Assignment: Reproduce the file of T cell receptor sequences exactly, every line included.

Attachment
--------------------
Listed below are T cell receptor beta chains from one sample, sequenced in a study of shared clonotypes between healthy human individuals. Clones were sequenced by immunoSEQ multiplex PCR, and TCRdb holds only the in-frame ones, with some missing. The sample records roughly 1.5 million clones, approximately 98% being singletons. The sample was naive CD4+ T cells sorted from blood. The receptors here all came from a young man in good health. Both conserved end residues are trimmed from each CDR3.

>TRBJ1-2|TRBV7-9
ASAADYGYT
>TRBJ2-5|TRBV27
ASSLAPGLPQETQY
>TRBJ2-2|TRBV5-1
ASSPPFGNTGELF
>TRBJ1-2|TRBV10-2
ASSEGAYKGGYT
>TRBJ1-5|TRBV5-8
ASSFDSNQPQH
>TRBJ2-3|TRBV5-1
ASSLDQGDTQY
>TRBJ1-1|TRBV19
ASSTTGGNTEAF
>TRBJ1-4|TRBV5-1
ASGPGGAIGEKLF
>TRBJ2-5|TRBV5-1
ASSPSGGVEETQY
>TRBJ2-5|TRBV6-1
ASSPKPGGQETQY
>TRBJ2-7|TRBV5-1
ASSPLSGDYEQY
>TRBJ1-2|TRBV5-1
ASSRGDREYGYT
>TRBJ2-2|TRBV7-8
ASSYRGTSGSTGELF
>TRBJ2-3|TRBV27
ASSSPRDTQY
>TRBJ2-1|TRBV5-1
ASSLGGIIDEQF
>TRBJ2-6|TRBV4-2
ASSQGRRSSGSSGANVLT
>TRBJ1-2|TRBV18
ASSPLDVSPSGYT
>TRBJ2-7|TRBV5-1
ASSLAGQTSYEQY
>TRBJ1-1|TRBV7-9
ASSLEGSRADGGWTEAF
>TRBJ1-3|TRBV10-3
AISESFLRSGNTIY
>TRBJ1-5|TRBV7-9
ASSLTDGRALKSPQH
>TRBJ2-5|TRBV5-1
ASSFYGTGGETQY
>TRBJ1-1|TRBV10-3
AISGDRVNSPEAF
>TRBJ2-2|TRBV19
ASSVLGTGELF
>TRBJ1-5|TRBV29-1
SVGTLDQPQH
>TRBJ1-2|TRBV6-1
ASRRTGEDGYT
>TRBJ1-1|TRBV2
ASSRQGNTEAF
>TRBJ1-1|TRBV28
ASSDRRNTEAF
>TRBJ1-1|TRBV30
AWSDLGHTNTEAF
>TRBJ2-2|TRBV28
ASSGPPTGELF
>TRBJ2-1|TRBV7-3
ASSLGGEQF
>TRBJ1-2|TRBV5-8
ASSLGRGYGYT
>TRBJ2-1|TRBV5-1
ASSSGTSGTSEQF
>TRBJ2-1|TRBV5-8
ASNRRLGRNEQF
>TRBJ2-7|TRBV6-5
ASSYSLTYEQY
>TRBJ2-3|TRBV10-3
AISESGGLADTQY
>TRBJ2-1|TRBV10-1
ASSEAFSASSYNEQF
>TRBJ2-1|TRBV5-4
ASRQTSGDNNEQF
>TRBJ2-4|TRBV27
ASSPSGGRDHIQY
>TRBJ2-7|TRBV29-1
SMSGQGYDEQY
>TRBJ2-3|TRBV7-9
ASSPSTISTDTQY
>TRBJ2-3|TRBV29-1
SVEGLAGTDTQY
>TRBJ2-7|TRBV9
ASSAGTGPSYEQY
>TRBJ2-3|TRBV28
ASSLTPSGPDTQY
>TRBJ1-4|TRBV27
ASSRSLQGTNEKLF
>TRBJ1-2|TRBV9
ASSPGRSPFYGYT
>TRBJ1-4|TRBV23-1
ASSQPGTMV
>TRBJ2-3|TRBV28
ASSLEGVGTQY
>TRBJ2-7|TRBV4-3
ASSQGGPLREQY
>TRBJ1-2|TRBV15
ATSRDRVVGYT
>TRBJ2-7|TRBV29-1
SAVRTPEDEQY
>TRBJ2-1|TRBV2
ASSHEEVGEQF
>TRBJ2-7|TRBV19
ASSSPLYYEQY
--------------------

Listed below are T cell receptor beta chains from one sample, sequenced in a study of shared clonotypes between healthy human individuals. Clones were sequenced by immunoSEQ multiplex PCR, and TCRdb holds only the in-frame ones, with some missing. The sample records roughly 1.5 million clones, approximately 98% being singletons. The sample was naive CD4+ T cells sorted from blood. The receptors here all came from a young man in good health. Both conserved end residues are trimmed from each CDR3.

>TRBJ1-2|TRBV7-9
ASAADYGYT
>TRBJ2-5|TRBV27
ASSLAPGLPQETQY
>TRBJ2-2|TRBV5-1
ASSPPFGNTGELF
>TRBJ1-2|TRBV10-2
ASSEGAYKGGYT
>TRBJ1-5|TRBV5-8
ASSFDSNQPQH
>TRBJ2-3|TRBV5-1
ASSLDQGDTQY
>TRBJ1-1|TRBV19
ASSTTGGNTEAF
>TRBJ1-4|TRBV5-1
ASGPGGAIGEKLF
>TRBJ2-5|TRBV5-1
ASSPSGGVEETQY
>TRBJ2-5|TRBV6-1
ASSPKPGGQETQY
>TRBJ2-7|TRBV5-1
ASSPLSGDYEQY
>TRBJ1-2|TRBV5-1
ASSRGDREYGYT
>TRBJ2-2|TRBV7-8
ASSYRGTSGSTGELF
>TRBJ2-3|TRBV27
ASSSPRDTQY
>TRBJ2-1|TRBV5-1
ASSLGGIIDEQF
>TRBJ2-6|TRBV4-2
ASSQGRRSSGSSGANVLT
>TRBJ1-2|TRBV18
ASSPLDVSPSGYT
>TRBJ2-7|TRBV5-1
ASSLAGQTSYEQY
>TRBJ1-1|TRBV7-9
ASSLEGSRADGGWTEAF
>TRBJ1-3|TRBV10-3
AISESFLRSGNTIY
>TRBJ1-5|TRBV7-9
ASSLTDGRALKSPQH
>TRBJ2-5|TRBV5-1
ASSFYGTGGETQY
>TRBJ1-1|TRBV10-3
AISGDRVNSPEAF
>TRBJ2-2|TRBV19
ASSVLGTGELF
>TRBJ1-5|TRBV29-1
SVGTLDQPQH
>TRBJ1-2|TRBV6-1
ASRRTGEDGYT
>TRBJ1-1|TRBV2
ASSRQGNTEAF
>TRBJ1-1|TRBV28
ASSDRRNTEAF
>TRBJ1-1|TRBV30
AWSDLGHTNTEAF
>TRBJ2-2|TRBV28
ASSGPPTGELF
>TRBJ2-1|TRBV7-3
ASSLGGEQF
>TRBJ1-2|TRBV5-8
ASSLGRGYGYT
>TRBJ2-1|TRBV5-1
ASSSGTSGTSEQF
>TRBJ2-1|TRBV5-8
ASNRRLGRNEQF
>TRBJ2-7|TRBV6-5
ASSYSLTYEQY
>TRBJ2-3|TRBV10-3
AISESGGLADTQY
>TRBJ2-1|TRBV10-1
ASSEAFSASSYNEQF
>TRBJ2-1|TRBV5-4
ASRQTSGDNNEQF
>TRBJ2-4|TRBV27
ASSPSGGRDHIQY
>TRBJ2-7|TRBV29-1
SMSGQGYDEQY
>TRBJ2-3|TRBV7-9
ASSPSTISTDTQY
>TRBJ2-3|TRBV29-1
SVEGLAGTDTQY
>TRBJ2-7|TRBV9
ASSAGTGPSYEQY
>TRBJ2-3|TRBV28
ASSLTPSGPDTQY
>TRBJ1-4|TRBV27
ASSRSLQGTNEKLF
>TRBJ1-2|TRBV9
ASSPGRSPFYGYT
>TRBJ1-4|TRBV23-1
ASSQPGTMV
>TRBJ2-3|TRBV28
ASSLEGVGTQY
>TRBJ2-7|TRBV4-3
ASSQGGPLREQY
>TRBJ1-2|TRBV15
ATSRDRVVGYT
>TRBJ2-7|TRBV29-1
SAVRTPEDEQY
>TRBJ2-1|TRBV2
ASSHEEVGEQF
>TRBJ2-7|TRBV19
ASSSPLYYEQY